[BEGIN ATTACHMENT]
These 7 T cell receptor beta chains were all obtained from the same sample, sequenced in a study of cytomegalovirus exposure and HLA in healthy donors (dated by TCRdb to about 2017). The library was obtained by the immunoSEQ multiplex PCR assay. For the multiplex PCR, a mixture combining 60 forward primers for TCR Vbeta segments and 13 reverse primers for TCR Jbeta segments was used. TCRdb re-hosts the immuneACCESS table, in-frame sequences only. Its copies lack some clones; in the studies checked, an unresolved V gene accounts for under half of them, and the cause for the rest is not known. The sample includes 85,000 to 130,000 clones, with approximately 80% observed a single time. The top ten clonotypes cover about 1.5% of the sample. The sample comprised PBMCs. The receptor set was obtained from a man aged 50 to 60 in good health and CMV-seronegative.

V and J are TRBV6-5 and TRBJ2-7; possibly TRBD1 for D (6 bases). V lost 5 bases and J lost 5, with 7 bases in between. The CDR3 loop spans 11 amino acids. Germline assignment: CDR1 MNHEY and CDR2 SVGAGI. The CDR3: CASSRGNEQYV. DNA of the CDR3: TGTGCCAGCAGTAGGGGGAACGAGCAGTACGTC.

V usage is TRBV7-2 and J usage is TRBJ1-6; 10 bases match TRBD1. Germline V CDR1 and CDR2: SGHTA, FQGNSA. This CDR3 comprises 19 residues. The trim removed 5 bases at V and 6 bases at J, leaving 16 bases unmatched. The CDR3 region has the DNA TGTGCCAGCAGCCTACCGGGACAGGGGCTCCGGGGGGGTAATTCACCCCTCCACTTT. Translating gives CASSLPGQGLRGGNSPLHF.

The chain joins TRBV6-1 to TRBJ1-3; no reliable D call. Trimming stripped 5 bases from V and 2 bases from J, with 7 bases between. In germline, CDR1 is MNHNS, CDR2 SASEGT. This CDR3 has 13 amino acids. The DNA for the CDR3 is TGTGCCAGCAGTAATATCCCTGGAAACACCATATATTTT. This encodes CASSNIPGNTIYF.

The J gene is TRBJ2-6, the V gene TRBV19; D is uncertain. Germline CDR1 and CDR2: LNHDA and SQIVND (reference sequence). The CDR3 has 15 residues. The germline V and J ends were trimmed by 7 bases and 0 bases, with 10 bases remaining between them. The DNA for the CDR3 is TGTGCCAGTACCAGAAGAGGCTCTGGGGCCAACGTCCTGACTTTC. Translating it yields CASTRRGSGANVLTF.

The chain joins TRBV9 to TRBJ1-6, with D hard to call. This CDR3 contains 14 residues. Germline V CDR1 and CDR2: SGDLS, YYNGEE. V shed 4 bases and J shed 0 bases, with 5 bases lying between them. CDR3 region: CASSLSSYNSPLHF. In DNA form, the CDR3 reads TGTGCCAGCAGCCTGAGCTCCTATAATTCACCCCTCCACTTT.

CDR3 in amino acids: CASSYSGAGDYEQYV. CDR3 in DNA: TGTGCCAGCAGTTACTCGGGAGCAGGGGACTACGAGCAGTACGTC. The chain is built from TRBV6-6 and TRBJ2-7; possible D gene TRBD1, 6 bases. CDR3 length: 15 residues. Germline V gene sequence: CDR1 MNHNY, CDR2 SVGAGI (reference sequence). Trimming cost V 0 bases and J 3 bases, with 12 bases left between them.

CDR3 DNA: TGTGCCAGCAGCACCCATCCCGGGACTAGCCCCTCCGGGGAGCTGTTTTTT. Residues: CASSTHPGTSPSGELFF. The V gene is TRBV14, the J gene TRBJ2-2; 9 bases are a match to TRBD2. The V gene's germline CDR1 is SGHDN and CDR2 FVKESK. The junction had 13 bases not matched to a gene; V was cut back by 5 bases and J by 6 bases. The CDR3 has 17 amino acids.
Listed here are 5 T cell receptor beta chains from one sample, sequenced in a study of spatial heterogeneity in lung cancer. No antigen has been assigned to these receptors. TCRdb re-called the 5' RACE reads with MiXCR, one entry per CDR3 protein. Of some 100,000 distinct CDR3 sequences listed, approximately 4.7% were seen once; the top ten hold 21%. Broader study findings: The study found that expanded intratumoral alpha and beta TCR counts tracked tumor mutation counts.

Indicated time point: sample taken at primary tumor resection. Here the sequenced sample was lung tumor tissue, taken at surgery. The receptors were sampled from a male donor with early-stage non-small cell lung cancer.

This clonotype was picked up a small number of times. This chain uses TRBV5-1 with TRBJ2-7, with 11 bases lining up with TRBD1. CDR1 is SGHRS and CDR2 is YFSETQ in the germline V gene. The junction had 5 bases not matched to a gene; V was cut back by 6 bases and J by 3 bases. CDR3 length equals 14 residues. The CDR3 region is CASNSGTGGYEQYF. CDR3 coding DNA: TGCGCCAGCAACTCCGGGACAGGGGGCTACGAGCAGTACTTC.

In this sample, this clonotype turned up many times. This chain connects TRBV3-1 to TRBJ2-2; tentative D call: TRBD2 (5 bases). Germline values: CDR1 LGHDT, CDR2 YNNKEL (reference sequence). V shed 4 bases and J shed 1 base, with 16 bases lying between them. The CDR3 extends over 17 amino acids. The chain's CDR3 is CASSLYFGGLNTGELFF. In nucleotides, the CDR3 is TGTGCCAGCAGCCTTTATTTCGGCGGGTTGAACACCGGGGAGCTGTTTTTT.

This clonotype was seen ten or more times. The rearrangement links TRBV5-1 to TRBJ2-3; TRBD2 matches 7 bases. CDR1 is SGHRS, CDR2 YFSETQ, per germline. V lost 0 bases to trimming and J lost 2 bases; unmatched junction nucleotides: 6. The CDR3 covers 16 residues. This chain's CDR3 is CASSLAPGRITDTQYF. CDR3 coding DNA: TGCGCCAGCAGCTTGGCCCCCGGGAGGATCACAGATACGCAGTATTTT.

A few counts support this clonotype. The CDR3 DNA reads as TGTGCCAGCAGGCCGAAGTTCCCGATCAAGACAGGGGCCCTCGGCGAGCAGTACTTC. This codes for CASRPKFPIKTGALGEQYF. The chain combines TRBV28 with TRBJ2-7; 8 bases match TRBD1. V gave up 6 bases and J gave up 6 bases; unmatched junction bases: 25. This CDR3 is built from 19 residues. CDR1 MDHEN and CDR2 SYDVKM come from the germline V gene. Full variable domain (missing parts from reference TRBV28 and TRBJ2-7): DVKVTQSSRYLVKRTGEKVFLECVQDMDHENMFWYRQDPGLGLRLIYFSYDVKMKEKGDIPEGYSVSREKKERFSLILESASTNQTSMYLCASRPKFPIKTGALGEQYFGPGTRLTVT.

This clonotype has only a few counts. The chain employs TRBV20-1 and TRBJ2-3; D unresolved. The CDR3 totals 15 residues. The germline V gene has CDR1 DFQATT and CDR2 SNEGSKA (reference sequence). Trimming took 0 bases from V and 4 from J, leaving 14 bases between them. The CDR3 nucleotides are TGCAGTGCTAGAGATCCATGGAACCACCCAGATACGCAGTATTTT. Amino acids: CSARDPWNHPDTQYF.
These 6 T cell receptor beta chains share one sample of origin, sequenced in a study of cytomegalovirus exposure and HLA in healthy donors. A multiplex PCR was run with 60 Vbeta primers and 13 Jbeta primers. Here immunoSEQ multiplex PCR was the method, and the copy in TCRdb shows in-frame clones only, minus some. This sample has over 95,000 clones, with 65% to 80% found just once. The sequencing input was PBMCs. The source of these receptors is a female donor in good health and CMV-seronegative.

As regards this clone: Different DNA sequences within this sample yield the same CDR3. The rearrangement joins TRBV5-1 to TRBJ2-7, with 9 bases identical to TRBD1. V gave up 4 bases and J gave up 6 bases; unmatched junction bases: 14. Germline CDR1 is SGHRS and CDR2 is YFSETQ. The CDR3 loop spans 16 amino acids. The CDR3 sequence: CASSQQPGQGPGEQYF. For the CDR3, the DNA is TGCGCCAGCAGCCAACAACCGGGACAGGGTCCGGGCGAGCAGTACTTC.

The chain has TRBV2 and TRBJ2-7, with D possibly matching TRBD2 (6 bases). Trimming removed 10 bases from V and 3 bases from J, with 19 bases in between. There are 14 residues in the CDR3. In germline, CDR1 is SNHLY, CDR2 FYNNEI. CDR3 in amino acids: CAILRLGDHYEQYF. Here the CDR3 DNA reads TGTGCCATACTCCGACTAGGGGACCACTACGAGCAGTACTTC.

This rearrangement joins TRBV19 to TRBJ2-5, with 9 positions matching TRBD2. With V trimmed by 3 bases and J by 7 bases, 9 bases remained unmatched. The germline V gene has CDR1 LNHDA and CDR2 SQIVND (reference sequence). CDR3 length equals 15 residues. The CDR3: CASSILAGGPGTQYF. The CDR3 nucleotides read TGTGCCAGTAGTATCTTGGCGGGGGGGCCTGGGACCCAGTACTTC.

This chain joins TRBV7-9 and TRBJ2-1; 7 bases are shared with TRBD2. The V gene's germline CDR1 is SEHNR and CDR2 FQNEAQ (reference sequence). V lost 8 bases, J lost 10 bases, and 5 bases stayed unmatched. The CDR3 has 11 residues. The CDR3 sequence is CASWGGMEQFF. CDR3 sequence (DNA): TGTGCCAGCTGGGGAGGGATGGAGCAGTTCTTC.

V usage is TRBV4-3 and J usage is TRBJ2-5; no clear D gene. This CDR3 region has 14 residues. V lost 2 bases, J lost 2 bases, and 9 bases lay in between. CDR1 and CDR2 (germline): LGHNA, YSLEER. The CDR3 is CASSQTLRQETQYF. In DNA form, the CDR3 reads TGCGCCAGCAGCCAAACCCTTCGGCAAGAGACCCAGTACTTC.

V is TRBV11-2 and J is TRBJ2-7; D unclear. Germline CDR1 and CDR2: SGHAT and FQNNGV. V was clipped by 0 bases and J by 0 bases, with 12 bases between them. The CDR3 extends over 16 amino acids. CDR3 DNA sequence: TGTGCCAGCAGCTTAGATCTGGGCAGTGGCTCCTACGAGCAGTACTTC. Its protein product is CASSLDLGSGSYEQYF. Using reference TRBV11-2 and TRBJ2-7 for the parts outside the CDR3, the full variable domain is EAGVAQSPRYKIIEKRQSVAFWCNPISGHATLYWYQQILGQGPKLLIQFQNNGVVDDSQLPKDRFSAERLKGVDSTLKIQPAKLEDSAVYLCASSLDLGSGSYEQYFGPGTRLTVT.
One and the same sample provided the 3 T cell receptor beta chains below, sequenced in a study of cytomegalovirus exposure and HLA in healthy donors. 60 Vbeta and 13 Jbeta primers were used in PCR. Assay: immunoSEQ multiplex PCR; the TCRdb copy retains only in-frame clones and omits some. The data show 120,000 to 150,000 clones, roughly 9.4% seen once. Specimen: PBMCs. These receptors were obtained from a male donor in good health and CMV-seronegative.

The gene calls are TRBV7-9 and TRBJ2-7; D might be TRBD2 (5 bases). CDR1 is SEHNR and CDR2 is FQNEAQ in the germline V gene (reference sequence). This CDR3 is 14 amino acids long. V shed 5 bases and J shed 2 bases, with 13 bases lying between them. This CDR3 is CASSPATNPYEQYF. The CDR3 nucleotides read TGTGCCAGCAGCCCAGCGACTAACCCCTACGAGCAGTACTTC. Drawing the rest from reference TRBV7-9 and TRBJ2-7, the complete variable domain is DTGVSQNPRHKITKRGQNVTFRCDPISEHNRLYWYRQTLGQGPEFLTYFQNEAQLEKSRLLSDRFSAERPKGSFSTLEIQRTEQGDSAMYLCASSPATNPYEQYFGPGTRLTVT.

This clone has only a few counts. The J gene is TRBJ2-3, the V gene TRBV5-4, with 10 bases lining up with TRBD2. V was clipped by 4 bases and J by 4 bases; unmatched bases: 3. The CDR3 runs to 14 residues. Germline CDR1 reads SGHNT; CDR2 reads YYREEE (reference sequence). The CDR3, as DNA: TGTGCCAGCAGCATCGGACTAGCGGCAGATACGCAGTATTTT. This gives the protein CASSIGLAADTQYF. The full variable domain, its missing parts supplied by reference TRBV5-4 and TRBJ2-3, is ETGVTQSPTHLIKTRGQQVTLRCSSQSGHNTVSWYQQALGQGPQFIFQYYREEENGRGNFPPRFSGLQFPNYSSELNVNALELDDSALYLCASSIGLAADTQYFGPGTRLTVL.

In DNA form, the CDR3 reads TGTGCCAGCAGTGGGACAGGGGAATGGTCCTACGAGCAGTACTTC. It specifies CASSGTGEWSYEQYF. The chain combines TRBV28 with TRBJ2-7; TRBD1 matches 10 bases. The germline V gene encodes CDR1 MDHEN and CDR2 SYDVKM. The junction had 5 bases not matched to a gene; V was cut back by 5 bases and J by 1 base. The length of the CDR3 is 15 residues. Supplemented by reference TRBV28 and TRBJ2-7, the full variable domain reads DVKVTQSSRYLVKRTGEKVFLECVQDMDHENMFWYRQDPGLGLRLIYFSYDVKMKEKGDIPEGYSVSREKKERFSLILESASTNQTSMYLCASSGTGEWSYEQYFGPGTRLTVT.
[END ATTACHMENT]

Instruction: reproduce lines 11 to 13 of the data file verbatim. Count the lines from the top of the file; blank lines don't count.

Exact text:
This clonotype was picked up a small number of times. This chain uses TRBV5-1 with TRBJ2-7, with 11 bases lining up with TRBD1. CDR1 is SGHRS and CDR2 is YFSETQ in the germline V gene. The junction had 5 bases not matched to a gene; V was cut back by 6 bases and J by 3 bases. CDR3 length equals 14 residues. The CDR3 region is CASNSGTGGYEQYF. CDR3 coding DNA: TGCGCCAGCAACTCCGGGACAGGGGGCTACGAGCAGTACTTC.

In this sample, this clonotype turned up many times. This chain connects TRBV3-1 to TRBJ2-2; tentative D call: TRBD2 (5 bases). Germline values: CDR1 LGHDT, CDR2 YNNKEL (reference sequence). V shed 4 bases and J shed 1 base, with 16 bases lying between them. The CDR3 extends over 17 amino acids. The chain's CDR3 is CASSLYFGGLNTGELFF. In nucleotides, the CDR3 is TGTGCCAGCAGCCTTTATTTCGGCGGGTTGAACACCGGGGAGCTGTTTTTT.

This clonotype was seen ten or more times. The rearrangement links TRBV5-1 to TRBJ2-3; TRBD2 matches 7 bases. CDR1 is SGHRS, CDR2 YFSETQ, per germline. V lost 0 bases to trimming and J lost 2 bases; unmatched junction nucleotides: 6. The CDR3 covers 16 residues. This chain's CDR3 is CASSLAPGRITDTQYF. CDR3 coding DNA: TGCGCCAGCAGCTTGGCCCCCGGGAGGATCACAGATACGCAGTATTTT.